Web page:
India

NGO funding: Government submits stringent draft guidelines to Supreme Court

07 Apr 2017 | By Anupama Vijayakumar

Government of India submitted draft guidelines on regulating NGO funding to the Supreme Court. The guidelines are intended to bring accountability to NGOs and voluntary organizations which receive up to Rs. 1000 crore from the government.

Under the guidelines, NGOs wishing to receive funds must register with NITI Aayog's NGO Darpan Portal.

Let us know more on these new regulations.

In context: NGO Funding: New government policy tightens grip

07 Apr 2017NGO funding: Government submits stringent draft guidelines to Supreme Court

The 2014 IB Report

A 2014 Intelligence Bureau report pinned the economic impact of foreign funded NGO activities at 2-3% of GDP. It listed several development projects that had been stalled by NGOs and identified activities of Greenpeace, a prominent environmental NGO, as threatening for national economic security.
Love India news?
Stay updated with the latest happenings.
Modi government's policy approach to NGOs

BackgroundModi government's policy approach to NGOs

The Modi government has been tightening grip on activities of NGOs. This has been the case since the 2014 Intelligence Bureau report blacklisted several NGOs for threatening India's economic security.

Crackdown on NGOs is also said to be driven by a pursuit to suppress dissent in society.

Prominent NGOs including activist Teesta Setalvad's NGO Sabrang Trust and Institute of China Studies have been affected.

DetailsWhat do the guidelines say?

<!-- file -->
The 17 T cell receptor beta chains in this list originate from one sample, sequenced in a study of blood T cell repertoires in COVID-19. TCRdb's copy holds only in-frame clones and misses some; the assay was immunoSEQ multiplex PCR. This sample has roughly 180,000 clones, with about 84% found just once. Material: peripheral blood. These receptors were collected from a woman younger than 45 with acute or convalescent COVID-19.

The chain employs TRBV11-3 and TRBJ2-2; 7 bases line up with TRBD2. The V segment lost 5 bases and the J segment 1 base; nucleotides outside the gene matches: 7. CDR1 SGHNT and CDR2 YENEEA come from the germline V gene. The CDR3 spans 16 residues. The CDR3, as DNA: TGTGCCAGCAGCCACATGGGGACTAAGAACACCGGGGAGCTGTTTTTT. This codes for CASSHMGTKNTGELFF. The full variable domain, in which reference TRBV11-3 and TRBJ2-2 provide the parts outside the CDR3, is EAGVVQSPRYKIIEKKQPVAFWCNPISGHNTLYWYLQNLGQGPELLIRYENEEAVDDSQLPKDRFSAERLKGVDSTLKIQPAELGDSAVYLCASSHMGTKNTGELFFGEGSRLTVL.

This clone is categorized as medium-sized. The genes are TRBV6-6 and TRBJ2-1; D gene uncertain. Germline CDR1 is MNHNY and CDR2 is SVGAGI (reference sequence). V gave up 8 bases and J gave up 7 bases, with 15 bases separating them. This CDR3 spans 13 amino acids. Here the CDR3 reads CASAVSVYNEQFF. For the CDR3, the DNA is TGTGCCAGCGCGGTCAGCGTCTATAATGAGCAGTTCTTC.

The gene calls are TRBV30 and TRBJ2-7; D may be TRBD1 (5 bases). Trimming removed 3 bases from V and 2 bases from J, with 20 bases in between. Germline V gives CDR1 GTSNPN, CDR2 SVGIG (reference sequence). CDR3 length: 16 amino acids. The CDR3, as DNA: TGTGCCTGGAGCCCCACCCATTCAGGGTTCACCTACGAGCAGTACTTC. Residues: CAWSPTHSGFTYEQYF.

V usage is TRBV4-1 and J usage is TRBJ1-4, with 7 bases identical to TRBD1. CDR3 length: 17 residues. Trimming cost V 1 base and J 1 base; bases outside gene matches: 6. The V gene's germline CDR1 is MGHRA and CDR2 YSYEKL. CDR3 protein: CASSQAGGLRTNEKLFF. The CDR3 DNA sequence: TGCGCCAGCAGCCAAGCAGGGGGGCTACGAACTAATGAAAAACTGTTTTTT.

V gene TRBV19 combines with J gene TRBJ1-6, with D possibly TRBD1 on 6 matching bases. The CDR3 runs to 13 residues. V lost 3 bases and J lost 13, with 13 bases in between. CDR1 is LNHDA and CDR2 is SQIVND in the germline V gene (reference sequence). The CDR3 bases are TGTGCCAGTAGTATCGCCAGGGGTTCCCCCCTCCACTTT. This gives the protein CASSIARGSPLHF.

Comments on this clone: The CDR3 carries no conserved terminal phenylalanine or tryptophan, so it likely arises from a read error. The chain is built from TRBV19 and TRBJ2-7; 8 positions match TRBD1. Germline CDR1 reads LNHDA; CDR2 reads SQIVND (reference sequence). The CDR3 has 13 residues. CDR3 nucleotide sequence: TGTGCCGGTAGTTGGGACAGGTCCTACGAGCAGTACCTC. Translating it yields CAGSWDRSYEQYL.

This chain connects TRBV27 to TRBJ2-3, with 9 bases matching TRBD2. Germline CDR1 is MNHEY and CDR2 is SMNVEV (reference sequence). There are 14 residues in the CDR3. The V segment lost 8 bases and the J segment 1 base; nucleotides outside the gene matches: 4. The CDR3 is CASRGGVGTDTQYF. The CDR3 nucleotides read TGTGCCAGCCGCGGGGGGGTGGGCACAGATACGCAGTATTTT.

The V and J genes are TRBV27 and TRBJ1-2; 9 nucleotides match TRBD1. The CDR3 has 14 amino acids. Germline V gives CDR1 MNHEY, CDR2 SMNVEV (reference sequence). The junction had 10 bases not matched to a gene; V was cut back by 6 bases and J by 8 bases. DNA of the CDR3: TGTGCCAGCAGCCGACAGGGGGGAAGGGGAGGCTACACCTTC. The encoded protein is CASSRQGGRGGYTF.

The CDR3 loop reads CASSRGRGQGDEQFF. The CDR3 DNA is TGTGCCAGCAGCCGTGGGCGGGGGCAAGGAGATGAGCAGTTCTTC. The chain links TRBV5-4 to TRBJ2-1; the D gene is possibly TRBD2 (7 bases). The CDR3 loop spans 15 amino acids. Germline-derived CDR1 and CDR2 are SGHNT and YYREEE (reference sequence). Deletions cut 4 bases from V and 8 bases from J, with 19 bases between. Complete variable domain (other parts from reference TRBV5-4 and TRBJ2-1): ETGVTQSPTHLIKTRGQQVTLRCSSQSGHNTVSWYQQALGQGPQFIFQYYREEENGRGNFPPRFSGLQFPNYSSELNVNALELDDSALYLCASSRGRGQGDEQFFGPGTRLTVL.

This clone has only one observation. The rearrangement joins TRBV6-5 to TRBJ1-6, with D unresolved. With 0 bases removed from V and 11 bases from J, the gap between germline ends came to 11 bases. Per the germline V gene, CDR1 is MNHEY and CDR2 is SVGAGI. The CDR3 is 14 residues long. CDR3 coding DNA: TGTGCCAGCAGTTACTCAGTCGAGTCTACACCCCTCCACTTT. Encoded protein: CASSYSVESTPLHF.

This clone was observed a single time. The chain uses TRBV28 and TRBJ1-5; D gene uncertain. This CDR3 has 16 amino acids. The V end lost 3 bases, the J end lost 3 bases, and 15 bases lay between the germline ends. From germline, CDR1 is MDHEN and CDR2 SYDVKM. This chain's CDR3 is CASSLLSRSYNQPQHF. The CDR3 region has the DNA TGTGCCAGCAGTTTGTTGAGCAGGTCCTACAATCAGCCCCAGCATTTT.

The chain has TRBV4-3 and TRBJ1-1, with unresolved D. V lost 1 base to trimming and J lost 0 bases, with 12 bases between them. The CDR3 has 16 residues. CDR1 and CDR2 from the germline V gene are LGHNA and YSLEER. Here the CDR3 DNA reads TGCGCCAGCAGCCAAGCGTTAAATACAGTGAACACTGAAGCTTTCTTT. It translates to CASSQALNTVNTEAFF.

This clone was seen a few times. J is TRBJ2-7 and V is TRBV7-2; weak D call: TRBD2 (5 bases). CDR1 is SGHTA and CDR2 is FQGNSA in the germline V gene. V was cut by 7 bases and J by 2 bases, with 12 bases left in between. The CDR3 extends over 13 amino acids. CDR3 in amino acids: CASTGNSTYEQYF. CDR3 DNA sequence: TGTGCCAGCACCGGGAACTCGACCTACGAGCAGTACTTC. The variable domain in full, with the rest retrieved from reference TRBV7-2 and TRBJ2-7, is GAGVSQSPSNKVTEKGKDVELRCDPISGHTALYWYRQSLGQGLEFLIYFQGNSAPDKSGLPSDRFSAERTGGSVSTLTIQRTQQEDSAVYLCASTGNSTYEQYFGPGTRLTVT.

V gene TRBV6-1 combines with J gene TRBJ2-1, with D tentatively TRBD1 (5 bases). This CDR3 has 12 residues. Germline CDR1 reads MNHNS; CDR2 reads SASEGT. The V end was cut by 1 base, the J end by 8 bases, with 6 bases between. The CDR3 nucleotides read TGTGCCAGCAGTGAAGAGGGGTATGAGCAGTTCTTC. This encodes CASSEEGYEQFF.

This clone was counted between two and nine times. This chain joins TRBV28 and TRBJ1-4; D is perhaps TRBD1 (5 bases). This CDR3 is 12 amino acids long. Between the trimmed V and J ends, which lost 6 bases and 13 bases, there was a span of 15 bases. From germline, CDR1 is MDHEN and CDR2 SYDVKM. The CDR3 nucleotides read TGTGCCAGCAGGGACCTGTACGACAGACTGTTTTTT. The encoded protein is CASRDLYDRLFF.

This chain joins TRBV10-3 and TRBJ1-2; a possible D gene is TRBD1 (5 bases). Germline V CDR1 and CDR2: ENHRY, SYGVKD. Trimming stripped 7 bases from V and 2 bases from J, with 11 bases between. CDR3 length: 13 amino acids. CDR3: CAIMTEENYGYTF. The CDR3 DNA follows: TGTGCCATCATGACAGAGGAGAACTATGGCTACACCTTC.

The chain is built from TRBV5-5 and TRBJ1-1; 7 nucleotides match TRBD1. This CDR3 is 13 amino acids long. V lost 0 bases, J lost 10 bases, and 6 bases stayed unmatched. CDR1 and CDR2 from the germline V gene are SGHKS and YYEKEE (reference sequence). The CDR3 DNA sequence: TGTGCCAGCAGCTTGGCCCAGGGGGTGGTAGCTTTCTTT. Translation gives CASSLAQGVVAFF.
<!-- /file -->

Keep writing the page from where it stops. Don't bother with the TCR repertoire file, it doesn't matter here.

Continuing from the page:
As per the guidelines, the government can blacklist NGOs and initiate criminal prosecution for misuse of funds or failure to meet deadlines.

The registration process seeks to facilitate smooth operation of the Income Tax and Foreign Contributions Regulation Acts (FCRA), shedding time taking procedures.

NGOs are further mandated to execute a bond whereby misuse will result in returning funds received along with 10% interest.

AnalysisWhat could happen?

The government's move comes after years of inaction on improving accountability in NGO funding. While this can help keep misuse of funds in check, it can potentially limit NGO operations and affect their independence.

Stringent implementation can further put India under immense pressure from the international donor countries which have interests in funding various activities in the country, creating a bad international image.

Chinese GONGOs

The new NGO funding policy renders Indian NGOs similar to Chinese Governmental Non-governmental organizations or GONGOs. They are quasi- autonomous NGOs required to be registered with the government and perform activities funded and approved by the government. Room for dissent lessens significantly as a result.